As semi-rural Lincolnshire GPs whose nearest A&E department is eight miles away, dealing with minor injuries has always been part of our routine work.
The extra time taken by our nurses and the GPs to assess and manage lacerations, head injuries, dislocations and so on is something our patients expect and, overall, it has been balanced by the extra funding generated by the practice’s dispensing income.
The 2004 GMS contract has, however, allowed us to be partially reimbursed for some of this extra work - just as well, as the dispensing income we had available to cover this service had begun to fall.
Why we got funding
Our PCT decided to negotiate funding a minor injury local enhanced service (LES), concentrating on practices who wanted to supply the service.
The PCT negotiated with practices sited five to 10 miles from any A&E department - ours is the Deeping Practice in the small town of Market Deeping - as it wanted to try to reimburse practices for the extra effort involved in managing patients after accidents.
Making a case for funding
To make the case for funding we needed to do some data collection to demonstrate the level of service already provided. This was done by using a ‘local code’ on our practice IT system. The code was separate from Read coding and an entry was made for any patient attending within 48 hours of an injury.
The PCT asked for data collection over three months. We felt some disquiet over this as the three month period was in the autumn, one of the quieter quarters for accidents, compared to winter, when there falls on ice, and the summer when children on school holiday have more accidents.
National guidance (dating back to 2004) sets out on the range of injuries to be included. In my practice’s case this meant mainly minor head injuries, sprains, burns and minor lacerations.
Accept fee level or upset patients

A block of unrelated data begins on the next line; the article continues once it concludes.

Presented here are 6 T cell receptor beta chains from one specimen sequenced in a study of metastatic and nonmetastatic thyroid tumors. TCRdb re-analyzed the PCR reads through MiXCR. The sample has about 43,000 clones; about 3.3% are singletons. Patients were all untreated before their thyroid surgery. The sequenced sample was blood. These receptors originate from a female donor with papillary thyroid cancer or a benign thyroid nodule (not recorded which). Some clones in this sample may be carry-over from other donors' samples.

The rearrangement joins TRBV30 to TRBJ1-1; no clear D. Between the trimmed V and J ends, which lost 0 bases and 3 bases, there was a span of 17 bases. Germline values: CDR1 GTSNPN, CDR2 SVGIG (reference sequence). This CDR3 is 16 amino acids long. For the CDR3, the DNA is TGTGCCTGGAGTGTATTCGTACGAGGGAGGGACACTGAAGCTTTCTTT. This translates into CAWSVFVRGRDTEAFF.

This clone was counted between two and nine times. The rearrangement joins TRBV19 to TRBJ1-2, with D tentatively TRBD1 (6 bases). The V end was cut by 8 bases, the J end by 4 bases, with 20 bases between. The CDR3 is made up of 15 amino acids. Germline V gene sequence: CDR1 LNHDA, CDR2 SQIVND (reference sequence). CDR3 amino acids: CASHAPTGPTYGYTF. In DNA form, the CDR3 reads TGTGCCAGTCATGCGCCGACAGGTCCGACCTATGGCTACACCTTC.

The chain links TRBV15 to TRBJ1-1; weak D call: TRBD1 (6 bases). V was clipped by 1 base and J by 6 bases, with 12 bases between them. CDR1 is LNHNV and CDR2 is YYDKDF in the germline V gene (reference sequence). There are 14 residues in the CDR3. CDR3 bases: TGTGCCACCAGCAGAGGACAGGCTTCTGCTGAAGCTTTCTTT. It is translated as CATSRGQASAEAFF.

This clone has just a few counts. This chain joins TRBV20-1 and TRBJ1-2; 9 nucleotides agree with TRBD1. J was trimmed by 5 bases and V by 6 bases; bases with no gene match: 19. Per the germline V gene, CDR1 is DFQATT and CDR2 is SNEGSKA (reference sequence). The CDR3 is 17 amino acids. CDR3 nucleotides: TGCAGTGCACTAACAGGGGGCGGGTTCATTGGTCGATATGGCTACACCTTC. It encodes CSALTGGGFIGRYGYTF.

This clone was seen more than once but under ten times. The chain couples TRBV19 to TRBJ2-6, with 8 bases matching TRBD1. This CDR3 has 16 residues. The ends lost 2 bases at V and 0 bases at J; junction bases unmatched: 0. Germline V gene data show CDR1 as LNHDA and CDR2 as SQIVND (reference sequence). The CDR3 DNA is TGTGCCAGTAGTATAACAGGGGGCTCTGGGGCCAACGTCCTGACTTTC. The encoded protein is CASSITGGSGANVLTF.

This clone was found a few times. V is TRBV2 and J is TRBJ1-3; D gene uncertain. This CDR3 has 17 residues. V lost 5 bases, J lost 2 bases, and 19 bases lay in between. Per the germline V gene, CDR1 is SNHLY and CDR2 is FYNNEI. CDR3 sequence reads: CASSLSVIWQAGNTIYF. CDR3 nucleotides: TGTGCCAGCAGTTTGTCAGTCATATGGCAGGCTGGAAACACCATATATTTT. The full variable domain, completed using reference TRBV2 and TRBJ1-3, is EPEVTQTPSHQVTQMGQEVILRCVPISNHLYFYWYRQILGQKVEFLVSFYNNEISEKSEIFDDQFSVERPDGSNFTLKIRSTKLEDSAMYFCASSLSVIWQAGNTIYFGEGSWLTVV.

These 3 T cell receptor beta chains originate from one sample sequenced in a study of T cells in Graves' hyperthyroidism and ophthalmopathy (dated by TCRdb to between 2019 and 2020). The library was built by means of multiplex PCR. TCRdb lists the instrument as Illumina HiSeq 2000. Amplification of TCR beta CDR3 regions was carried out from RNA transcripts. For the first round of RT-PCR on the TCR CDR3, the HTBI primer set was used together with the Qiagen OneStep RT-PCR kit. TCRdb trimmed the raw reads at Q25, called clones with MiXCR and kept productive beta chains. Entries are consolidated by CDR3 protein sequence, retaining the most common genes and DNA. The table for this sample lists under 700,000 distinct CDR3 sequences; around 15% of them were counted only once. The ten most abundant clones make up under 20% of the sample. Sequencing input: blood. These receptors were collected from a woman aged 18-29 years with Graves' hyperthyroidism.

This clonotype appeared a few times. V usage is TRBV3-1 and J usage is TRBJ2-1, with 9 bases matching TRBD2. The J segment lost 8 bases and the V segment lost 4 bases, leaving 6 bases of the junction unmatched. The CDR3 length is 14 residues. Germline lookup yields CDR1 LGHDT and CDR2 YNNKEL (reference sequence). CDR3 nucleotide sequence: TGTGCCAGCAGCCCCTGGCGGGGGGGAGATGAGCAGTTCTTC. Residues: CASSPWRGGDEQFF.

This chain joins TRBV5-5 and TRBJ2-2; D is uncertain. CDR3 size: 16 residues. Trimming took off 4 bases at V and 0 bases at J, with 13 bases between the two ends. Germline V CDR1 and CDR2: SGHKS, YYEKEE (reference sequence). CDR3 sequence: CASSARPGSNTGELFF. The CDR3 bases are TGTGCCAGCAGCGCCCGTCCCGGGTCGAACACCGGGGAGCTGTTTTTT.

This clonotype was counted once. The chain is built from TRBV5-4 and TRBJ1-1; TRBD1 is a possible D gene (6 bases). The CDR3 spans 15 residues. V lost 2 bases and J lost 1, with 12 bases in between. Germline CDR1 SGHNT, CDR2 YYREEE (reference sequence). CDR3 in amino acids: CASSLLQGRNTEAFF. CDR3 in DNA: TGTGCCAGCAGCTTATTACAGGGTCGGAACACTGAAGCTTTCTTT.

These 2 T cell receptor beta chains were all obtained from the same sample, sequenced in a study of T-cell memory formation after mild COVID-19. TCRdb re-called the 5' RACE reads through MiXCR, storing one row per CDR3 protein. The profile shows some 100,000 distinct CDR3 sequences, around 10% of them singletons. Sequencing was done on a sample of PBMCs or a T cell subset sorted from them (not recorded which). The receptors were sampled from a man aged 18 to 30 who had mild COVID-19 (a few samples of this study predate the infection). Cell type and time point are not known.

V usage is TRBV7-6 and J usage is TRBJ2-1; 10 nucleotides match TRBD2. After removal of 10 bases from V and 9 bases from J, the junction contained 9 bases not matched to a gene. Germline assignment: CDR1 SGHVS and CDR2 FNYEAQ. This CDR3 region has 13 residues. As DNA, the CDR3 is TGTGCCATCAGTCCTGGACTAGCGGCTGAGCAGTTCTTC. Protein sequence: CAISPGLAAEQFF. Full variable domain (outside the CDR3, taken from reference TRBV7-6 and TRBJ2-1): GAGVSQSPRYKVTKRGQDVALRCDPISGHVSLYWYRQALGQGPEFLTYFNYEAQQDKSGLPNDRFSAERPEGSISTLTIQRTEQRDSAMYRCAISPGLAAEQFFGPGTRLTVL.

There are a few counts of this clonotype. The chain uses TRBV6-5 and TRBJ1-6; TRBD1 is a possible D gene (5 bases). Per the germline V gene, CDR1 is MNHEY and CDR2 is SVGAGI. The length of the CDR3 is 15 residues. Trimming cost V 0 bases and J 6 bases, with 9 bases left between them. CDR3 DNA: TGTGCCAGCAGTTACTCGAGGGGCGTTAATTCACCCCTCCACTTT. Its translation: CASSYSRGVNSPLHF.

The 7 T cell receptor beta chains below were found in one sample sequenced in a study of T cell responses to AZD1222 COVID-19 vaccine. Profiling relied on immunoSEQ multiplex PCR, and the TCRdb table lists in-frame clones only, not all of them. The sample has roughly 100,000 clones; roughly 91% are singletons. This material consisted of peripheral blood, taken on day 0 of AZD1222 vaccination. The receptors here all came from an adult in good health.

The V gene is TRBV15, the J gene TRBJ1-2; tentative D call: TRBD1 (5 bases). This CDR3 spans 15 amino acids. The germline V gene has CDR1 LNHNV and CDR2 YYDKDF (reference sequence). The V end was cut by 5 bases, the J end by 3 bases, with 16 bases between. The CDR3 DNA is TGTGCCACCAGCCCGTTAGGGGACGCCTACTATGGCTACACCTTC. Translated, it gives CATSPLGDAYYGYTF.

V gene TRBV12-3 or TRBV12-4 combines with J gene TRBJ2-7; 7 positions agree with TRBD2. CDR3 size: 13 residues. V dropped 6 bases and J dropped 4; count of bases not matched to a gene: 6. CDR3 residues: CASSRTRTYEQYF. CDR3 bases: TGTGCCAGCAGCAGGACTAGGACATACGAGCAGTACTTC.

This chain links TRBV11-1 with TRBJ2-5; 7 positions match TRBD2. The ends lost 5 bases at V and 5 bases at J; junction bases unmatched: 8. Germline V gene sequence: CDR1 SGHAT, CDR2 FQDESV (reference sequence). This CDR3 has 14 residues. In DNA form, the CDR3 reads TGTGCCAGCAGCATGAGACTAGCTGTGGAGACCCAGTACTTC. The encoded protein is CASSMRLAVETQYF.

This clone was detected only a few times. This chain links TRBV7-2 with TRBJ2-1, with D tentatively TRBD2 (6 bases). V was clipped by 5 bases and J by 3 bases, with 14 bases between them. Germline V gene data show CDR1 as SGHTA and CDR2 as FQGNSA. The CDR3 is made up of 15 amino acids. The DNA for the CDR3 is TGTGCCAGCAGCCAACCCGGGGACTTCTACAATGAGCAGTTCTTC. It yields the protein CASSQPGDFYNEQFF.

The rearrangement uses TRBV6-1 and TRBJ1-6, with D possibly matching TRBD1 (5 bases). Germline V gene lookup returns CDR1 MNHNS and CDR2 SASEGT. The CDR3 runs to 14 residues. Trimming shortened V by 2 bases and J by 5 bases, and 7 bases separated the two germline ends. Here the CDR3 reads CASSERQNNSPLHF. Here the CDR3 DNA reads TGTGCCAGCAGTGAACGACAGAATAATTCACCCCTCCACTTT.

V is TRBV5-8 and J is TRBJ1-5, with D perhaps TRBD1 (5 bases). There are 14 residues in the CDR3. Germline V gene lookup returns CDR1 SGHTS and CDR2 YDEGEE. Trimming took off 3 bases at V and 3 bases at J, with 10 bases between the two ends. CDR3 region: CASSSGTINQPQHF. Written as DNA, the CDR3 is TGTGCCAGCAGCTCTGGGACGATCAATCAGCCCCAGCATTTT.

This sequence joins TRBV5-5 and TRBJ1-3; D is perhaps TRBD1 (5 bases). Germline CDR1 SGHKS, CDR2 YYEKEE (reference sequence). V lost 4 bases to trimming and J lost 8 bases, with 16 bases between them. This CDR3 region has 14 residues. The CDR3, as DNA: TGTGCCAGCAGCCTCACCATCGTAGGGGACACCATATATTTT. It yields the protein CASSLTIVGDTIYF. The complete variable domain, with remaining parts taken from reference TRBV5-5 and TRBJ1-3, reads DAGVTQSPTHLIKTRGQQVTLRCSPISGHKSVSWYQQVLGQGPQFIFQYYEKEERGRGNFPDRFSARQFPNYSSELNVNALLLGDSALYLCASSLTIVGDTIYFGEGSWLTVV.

The data collection results were discussed with the PCT, which found it difficult to believe how much work we do. However neighbouring practices produced proportionately similar figures that supported our data.
The PCT had budgeted for approximately a third of the sum that practices could claim if payments were paid as per the national enhanced service (NES) specification, so it put together a LES with payments per case of two-thirds less.
My practice was over a barrel: either we accept the lower fee, or created ill feeling by stopping a service we had provided for years. In any case, as we run some open surgeries this would not really be practical as once the injured patient was seen, we would still have to undertake some initial assessment and care. So we accepted the lower fee.
Accreditation and monitoring
Since this was in effect a continuation of a service we were already providing and most of the GPs had some A&E experience, there were no issues with accreditation.
Ongoing monitoring is maintained with data collection using the afore-mentioned IT system local code. Our PCT asks us to re-supply information on the numbers of patients seen on an occasional basis and these records facilitate this. We are also asked to supply audit data on the numbers we refer on to secondary care, both to A&E and outpatients.
Staffing the service
Implicit in the initial consultation document was that we would provide the service throughout the 8am to 6.30pm time period. This entails having qualified nurses available at the practice for all this time who can triage all cases and, if needed, call an on-call doctor quickly.
We were already doing this before the LES was commissioned so this did not cause a problem. While a nurse and an on-call doctor are not always available at our branch surgery, the PCT was happy that patients could easily access the comprehensive service at our main site.
Since starting the LES several years ago, the service has seen little development. We received pay rises in the early years but none recently and I am not aware of any GP practices being commissioned to provide a minor injury LES in recent years.
This may all change as A&E attendances are studied in greater detail as part of the new quality assessment. Clinical commissioning groups (CCGS) in England may well see the financial and patient convenience benefits of encouraging and paying for practices to provide local care.
For us there is a degree of frustration that the payments we receive bear little resemblance to the money saved from preventing secondary care attendances. But as we were already providing the service for no reimbursement, it was always clear we had little room to manoeuvre. At least we are being partially financed for a costly service.
- Dr Phipps is a GP in Market Deeping, Lincolnshire
|The Deeping Practice's minor injury service|